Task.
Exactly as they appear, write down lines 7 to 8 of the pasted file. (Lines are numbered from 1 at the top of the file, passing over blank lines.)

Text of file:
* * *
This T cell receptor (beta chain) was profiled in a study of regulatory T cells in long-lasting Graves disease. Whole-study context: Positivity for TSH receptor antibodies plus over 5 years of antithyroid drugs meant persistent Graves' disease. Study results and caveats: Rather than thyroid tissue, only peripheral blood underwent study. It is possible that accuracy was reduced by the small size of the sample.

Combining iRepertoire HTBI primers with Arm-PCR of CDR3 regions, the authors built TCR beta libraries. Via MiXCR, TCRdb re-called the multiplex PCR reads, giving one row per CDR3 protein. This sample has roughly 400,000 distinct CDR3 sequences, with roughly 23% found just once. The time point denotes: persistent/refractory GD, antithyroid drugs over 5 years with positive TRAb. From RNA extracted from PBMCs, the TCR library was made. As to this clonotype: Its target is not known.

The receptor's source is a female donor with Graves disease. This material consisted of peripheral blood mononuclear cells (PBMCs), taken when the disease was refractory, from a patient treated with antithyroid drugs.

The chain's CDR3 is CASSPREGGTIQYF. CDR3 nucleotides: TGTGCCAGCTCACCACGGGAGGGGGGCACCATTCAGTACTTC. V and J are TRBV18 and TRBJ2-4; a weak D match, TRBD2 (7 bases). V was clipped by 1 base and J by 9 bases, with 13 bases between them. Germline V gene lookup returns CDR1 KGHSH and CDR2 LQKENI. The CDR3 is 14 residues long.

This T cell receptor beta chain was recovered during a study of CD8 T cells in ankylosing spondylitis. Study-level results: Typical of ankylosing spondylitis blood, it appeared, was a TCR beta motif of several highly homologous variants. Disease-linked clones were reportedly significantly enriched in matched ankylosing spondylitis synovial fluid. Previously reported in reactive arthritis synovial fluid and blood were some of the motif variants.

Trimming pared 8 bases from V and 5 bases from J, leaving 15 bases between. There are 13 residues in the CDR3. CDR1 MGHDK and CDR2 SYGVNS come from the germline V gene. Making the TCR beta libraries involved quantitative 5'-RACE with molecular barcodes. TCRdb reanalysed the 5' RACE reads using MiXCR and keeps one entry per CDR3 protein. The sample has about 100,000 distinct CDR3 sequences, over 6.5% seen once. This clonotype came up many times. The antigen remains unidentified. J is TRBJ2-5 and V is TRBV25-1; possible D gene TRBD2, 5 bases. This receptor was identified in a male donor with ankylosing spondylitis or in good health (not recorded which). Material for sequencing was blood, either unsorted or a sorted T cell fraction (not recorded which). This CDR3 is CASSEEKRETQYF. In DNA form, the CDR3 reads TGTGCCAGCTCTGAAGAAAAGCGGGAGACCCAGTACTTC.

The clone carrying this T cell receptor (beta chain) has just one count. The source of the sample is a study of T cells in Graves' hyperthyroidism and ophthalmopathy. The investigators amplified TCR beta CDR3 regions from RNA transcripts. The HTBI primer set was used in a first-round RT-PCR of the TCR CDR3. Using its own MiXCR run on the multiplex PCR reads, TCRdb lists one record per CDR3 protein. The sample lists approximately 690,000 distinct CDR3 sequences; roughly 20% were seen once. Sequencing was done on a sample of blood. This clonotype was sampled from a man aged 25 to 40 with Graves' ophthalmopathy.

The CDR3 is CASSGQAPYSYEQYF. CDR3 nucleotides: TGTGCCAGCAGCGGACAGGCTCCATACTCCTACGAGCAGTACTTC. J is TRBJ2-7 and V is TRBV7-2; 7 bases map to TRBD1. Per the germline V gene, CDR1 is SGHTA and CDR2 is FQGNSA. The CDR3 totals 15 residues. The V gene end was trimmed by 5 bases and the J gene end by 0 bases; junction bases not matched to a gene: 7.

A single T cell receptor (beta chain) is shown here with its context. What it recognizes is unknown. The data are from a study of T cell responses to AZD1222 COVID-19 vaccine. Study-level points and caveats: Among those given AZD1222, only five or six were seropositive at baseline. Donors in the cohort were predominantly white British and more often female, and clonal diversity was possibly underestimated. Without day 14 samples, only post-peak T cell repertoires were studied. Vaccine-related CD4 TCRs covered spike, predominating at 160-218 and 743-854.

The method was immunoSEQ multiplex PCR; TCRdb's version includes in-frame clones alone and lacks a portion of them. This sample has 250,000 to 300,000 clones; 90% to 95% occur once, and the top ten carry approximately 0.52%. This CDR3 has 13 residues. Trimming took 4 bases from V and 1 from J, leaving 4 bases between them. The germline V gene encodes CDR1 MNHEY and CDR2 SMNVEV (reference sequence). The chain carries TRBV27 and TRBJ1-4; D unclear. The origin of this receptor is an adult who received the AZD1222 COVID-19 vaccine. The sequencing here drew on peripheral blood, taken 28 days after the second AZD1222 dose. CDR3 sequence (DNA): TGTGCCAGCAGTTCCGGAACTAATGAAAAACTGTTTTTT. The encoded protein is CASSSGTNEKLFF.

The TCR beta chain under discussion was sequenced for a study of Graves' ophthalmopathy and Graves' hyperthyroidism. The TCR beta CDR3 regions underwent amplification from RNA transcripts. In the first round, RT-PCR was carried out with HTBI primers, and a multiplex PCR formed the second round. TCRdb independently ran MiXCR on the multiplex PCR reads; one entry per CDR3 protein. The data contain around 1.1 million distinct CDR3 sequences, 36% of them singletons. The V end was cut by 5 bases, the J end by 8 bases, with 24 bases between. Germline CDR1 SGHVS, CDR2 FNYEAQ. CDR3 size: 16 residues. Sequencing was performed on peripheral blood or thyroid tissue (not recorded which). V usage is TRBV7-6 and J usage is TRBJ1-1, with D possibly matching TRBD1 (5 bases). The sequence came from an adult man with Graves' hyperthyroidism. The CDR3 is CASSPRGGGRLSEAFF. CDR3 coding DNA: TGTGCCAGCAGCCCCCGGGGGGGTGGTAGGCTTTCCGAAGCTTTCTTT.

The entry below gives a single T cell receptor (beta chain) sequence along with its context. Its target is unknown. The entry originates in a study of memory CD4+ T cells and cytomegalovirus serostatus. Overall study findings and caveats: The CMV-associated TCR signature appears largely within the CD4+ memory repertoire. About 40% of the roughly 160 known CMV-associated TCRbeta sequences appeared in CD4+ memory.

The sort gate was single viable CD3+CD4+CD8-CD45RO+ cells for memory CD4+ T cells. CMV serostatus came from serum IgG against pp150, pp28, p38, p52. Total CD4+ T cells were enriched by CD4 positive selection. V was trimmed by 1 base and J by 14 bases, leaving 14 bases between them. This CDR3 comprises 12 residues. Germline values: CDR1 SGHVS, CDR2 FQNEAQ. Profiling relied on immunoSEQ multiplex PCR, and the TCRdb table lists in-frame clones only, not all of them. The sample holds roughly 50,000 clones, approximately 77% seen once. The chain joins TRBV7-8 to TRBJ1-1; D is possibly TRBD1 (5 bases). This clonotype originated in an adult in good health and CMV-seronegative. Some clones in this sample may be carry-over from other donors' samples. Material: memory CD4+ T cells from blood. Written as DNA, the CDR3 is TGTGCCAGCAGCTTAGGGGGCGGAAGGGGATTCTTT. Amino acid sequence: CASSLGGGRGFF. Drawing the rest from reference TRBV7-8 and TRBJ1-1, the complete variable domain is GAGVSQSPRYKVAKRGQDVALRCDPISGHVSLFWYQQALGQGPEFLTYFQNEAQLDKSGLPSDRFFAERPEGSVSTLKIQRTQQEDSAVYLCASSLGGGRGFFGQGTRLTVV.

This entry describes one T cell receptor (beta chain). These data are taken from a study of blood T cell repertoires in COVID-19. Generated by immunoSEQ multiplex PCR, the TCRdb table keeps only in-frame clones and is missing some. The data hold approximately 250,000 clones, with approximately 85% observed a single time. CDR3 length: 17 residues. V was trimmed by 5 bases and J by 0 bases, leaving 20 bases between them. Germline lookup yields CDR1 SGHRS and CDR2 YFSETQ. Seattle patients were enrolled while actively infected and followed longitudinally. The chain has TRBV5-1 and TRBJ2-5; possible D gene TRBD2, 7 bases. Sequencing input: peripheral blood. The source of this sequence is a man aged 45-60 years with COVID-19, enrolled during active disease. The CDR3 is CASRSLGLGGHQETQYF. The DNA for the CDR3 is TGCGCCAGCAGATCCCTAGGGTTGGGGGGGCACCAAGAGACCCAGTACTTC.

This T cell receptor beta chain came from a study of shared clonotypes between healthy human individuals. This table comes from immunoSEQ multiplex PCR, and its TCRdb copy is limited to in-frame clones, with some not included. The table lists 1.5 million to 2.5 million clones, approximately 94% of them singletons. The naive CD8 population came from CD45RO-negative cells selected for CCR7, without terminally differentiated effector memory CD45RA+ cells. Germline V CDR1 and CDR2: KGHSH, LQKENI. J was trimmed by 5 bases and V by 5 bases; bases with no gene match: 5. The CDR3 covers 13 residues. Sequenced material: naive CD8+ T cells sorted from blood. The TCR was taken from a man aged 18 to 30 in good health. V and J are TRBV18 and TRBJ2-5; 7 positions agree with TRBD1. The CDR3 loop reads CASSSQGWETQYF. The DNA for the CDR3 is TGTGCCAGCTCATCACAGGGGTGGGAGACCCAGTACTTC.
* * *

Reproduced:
The clone carrying this T cell receptor (beta chain) has just one count. The source of the sample is a study of T cells in Graves' hyperthyroidism and ophthalmopathy. The investigators amplified TCR beta CDR3 regions from RNA transcripts. The HTBI primer set was used in a first-round RT-PCR of the TCR CDR3. Using its own MiXCR run on the multiplex PCR reads, TCRdb lists one record per CDR3 protein. The sample lists approximately 690,000 distinct CDR3 sequences; roughly 20% were seen once. Sequencing was done on a sample of blood. This clonotype was sampled from a man aged 25 to 40 with Graves' ophthalmopathy.

The CDR3 is CASSGQAPYSYEQYF. CDR3 nucleotides: TGTGCCAGCAGCGGACAGGCTCCATACTCCTACGAGCAGTACTTC. J is TRBJ2-7 and V is TRBV7-2; 7 bases map to TRBD1. Per the germline V gene, CDR1 is SGHTA and CDR2 is FQGNSA. The CDR3 totals 15 residues. The V gene end was trimmed by 5 bases and the J gene end by 0 bases; junction bases not matched to a gene: 7.